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Honestly, I'm not even sure the best way to go about this, but essentially, I have a function in an include file that takes a $type parameter and then will retrieve/print results from my db based on the $type passed into it... What I'm trying to do is have a series of links on a page that, when you click on a certain link, will run the function and display the results accordingly...

So, on the initial load of the page, there is a table that displays everything (and I'm simplifying the table greatly...)

<table>
<tr><th>Item</th><th>Type</th></tr>
<tr><td>Milk</td><td>Dairy</td></tr>
<tr><td>Yogurt</td><td>Dairy</td></tr>
<tr><td>Chicken</td><td>Meat</td></tr>
<tr><td>Zucchini</td><td>Vegetable</td></tr>
<tr><td>Cucumber</td><td>Vegetable</td></tr>
</table>

And, then, in a sidebar, I have a series of links:

<a href="#">Dairy</a>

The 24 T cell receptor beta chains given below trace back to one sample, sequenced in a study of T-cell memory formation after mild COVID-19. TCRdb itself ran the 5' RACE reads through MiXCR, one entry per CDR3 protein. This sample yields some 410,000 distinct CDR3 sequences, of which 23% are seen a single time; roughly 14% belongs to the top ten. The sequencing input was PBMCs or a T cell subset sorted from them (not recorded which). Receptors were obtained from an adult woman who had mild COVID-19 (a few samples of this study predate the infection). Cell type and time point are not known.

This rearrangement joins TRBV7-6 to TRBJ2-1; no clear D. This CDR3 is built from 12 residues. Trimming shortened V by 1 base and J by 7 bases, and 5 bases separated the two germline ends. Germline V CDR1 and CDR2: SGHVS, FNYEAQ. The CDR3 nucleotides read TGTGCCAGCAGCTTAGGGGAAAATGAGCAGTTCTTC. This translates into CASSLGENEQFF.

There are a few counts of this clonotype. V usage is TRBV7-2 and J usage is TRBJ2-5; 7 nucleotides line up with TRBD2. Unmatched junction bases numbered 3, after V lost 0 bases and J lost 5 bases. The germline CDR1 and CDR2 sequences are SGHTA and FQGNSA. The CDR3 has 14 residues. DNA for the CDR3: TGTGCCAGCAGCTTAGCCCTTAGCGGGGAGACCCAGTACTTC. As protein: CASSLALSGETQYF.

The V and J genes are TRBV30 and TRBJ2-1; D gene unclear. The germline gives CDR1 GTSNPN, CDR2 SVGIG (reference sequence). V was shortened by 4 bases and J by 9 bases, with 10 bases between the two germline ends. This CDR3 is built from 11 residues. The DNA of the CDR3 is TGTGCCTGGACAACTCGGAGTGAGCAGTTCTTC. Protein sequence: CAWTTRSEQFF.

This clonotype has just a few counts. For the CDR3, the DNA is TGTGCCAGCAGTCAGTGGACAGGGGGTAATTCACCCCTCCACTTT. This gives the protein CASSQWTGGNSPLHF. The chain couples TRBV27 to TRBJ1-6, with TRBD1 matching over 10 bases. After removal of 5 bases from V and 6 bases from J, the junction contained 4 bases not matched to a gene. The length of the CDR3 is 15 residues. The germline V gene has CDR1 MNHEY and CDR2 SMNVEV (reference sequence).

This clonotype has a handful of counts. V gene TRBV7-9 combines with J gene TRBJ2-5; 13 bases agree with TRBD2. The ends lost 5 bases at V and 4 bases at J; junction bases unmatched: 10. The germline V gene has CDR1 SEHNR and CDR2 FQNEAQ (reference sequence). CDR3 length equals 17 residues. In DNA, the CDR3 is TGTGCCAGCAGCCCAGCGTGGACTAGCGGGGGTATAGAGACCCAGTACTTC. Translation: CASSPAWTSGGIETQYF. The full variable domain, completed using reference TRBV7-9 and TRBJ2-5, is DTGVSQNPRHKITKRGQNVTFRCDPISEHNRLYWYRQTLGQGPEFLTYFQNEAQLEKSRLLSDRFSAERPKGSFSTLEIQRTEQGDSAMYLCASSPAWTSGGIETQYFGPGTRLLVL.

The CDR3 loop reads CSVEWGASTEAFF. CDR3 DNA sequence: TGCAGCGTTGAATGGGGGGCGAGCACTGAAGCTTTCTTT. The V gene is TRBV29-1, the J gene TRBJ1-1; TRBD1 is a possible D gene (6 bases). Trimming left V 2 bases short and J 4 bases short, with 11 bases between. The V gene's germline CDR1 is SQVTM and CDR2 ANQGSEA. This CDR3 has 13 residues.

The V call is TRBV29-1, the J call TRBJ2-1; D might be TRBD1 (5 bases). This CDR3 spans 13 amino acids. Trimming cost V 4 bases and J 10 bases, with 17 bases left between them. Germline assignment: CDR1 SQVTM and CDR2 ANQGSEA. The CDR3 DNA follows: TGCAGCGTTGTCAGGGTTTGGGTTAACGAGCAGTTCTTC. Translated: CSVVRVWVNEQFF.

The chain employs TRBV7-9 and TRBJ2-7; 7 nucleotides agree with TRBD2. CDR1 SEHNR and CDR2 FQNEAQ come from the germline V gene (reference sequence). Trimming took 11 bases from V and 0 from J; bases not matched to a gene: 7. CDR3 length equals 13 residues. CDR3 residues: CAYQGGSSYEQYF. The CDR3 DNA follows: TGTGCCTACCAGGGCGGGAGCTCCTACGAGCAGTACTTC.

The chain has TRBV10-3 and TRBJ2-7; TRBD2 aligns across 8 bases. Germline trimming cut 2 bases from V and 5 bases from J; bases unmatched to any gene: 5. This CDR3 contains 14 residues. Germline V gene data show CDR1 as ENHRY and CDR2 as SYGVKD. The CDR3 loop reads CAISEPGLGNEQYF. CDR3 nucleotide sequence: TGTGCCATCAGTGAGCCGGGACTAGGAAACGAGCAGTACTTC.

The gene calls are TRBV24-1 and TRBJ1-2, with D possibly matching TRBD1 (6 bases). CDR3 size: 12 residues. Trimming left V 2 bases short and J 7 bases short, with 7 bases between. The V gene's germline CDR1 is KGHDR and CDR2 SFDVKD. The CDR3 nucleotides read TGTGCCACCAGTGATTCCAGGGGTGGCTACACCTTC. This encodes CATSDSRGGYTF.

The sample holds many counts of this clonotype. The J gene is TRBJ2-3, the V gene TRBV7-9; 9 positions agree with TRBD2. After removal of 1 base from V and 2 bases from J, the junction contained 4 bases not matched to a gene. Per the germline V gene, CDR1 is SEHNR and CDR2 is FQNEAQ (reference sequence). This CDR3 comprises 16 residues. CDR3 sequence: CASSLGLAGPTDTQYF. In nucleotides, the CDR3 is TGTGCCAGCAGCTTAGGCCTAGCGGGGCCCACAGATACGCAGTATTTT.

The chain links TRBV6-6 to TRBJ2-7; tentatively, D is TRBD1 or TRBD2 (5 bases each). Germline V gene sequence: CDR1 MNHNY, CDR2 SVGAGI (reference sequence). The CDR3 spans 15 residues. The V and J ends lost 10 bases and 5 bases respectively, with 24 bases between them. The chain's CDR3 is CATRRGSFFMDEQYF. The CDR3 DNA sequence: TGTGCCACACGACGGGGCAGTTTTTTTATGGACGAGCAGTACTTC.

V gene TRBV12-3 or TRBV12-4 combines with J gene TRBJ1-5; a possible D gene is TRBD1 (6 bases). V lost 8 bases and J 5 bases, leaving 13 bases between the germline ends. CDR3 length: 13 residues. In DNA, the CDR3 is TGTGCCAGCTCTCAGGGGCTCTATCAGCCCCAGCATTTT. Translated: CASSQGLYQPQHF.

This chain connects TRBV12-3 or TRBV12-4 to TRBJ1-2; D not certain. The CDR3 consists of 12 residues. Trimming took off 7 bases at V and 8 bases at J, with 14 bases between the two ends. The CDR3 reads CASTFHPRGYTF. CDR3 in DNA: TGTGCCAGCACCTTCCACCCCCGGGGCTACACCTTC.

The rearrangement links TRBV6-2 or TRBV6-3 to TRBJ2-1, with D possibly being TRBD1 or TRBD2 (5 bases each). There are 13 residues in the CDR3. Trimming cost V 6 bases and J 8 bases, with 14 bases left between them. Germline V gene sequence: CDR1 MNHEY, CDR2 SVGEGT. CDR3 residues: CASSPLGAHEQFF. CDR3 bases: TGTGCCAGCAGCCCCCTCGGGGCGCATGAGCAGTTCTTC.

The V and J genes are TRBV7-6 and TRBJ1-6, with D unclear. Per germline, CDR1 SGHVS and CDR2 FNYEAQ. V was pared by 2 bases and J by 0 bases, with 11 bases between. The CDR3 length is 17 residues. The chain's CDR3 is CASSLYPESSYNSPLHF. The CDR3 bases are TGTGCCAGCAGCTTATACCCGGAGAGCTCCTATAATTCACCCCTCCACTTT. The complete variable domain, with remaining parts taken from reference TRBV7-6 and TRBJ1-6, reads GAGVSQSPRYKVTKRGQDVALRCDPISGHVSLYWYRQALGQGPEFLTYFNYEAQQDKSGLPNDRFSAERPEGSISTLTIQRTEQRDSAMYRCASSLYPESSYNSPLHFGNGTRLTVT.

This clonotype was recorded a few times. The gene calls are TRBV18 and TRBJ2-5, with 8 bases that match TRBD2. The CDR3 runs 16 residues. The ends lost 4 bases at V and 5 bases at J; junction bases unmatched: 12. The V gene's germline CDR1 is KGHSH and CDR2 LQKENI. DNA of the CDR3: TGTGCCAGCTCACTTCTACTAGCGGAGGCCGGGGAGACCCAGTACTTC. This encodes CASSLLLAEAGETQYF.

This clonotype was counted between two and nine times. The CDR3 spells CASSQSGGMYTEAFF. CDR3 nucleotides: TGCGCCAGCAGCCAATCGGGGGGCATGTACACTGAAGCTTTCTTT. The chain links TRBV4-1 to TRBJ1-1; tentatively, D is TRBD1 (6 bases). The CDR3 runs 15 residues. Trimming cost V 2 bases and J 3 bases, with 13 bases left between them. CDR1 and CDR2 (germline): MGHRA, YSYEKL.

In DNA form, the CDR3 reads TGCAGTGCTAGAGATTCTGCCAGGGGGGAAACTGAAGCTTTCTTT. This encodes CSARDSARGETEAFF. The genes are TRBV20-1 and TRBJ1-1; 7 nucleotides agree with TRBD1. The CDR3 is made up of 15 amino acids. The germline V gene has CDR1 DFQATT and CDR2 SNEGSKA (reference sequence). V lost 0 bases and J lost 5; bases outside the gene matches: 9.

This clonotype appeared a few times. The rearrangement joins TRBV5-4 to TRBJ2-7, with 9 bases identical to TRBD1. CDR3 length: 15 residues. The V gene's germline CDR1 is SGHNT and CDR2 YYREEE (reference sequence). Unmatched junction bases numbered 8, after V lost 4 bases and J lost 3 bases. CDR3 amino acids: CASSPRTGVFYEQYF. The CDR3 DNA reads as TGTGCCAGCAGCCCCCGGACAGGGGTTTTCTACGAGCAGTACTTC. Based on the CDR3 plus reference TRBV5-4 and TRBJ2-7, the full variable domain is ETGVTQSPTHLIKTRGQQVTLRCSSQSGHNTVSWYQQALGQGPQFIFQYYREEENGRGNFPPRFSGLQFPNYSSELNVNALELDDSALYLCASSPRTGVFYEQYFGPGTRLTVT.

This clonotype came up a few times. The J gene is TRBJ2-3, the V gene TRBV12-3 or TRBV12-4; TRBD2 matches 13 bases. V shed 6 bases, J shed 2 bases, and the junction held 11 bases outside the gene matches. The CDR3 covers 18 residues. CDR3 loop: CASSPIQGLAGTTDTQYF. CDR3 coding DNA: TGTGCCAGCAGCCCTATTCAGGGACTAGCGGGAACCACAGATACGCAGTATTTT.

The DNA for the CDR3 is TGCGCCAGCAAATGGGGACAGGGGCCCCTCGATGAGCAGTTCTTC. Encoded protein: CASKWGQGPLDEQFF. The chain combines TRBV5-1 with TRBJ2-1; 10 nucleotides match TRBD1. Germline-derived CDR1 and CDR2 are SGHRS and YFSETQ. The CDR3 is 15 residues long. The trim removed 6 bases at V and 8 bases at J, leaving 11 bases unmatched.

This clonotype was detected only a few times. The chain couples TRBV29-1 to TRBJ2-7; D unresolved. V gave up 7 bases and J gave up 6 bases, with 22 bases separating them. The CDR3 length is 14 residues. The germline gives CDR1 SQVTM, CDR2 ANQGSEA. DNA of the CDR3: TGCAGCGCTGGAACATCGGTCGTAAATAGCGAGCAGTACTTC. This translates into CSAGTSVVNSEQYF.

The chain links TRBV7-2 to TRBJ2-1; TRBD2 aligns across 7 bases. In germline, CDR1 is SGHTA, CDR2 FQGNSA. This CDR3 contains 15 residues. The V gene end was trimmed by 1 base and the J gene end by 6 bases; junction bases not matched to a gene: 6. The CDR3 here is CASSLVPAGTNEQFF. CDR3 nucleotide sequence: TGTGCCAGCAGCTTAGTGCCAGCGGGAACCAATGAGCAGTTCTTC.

<a href="#">Meat</a>
<a href="#">Vegetable</a>

I'd like to filter the initial table (and back and forth, etc.) based on the link that is clicked, so that if the user clicks "Vegetable", the function from my include file will run and filter the table to show only "Vegetable" types...

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1  
Is the complete table shown at the initial page load? Then you could filter the table with jQuery. Or needs the data to be fetched again, as there is more data than initially shown? –  Felix Kling Dec 10 '09 at 18:20

3 Answers 3

up vote 2 down vote accepted

The first idea that comes to mind is to add a class attribute to the <tr> tags and id attribs to the <a> tags so that you can easily filter that way: